Lord Henley

My Lords, I agree with the noble Lord when he speaks of the evils and dangers of smoking. In no way was I seeking to imply that smoking is anything other than a potentially dangerous activity. I was trying to say that the evidence as regards tobacco advertising, and as to whether a compulsory ban would be effective, is not as conclusive as the noble Lord maintains. The restrictions imposed in Norway, Finland and Canada were imposed from a much lower level of restrictions beforehand.

We already have considerable restrictions on advertising. It would be wrong for the noble Lord to interpret the evidence as implying that an immediate ban would bring the results which he believes would arise. Nevertheless, if evidence can be brought forward to show that a ban would assist in that cause then, as I tried to imply when speaking of the liberty to advertise, it might be the time to consider imposing more restrictive controls on tobacco advertising.

Lord Stoddart of Swindon

My Lords, will the noble Lord confirm that this is a consultative document? Is it not unfortunate that those who are in favour of a ban on tobacco advertising should wish to silence the voices on the other side? Will the noble Lord confirm also that in Italy and Portugal, where bans have been in force since 1977, tobacco consumption has increased by 8 per cent. and 7 per cent. respectively?

Lord Henley

My Lords, I cannot confirm the noble Lord's figures as regards Italy and Portugal. I can confirm that their record on reducing tobacco consumption is less good than our record in spite of their total ban on tobacco advertising. As regards the other part of the noble Lord's question, he is right that it is a consultative document and we await his comments before January 1993.

The Lord Privy Seal (Lord Wakeham)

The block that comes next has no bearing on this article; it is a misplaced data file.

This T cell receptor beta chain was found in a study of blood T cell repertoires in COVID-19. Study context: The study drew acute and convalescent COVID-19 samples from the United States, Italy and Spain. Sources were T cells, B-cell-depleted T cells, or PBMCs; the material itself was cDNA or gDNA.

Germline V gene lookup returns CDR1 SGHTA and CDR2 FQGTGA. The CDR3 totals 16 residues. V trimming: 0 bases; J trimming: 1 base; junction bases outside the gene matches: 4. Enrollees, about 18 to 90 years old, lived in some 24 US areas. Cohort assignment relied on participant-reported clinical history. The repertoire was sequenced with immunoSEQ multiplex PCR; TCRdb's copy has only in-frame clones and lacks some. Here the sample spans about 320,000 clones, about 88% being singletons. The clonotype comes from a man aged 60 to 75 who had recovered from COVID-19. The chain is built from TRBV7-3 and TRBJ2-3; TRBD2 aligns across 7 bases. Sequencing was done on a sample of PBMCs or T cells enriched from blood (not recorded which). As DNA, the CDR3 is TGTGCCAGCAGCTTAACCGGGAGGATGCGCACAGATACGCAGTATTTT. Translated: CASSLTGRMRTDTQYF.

My Lords, I think my noble friend should ask his question next, followed by the noble Lord, Lord Ennals.

Lord Finsberg

My Lords, some years ago I had responsibility for drawing up one of the voluntary agreements. The facts then showed that advertising did not increase the level of smoking but merely caused people to change brands. Is that still the case?

Lord Henley

My Lords, I note what my noble friend says. Some would argue that that is the case while others would argue that advertising of tobacco increases the level of smoking among certain categories. It is difficult to reach a definite conclusion on this matter.

Lord Ennals

My Lords, should we assume that the Minister is saying that he does not accept the result of the research carried out by his department? More relevantly, are the Government influenced in any way by the fact that Imperial Tobacco gave 2,000 poster sites to the Conservative Party during the last election campaign? Is there any influence there?

Lord Henley

My Lords, I refute totally what the noble Lord says. As regards the first part of his question, the noble Lord is guilty of somewhat over-interpreting the evidence put forward in the discussion document.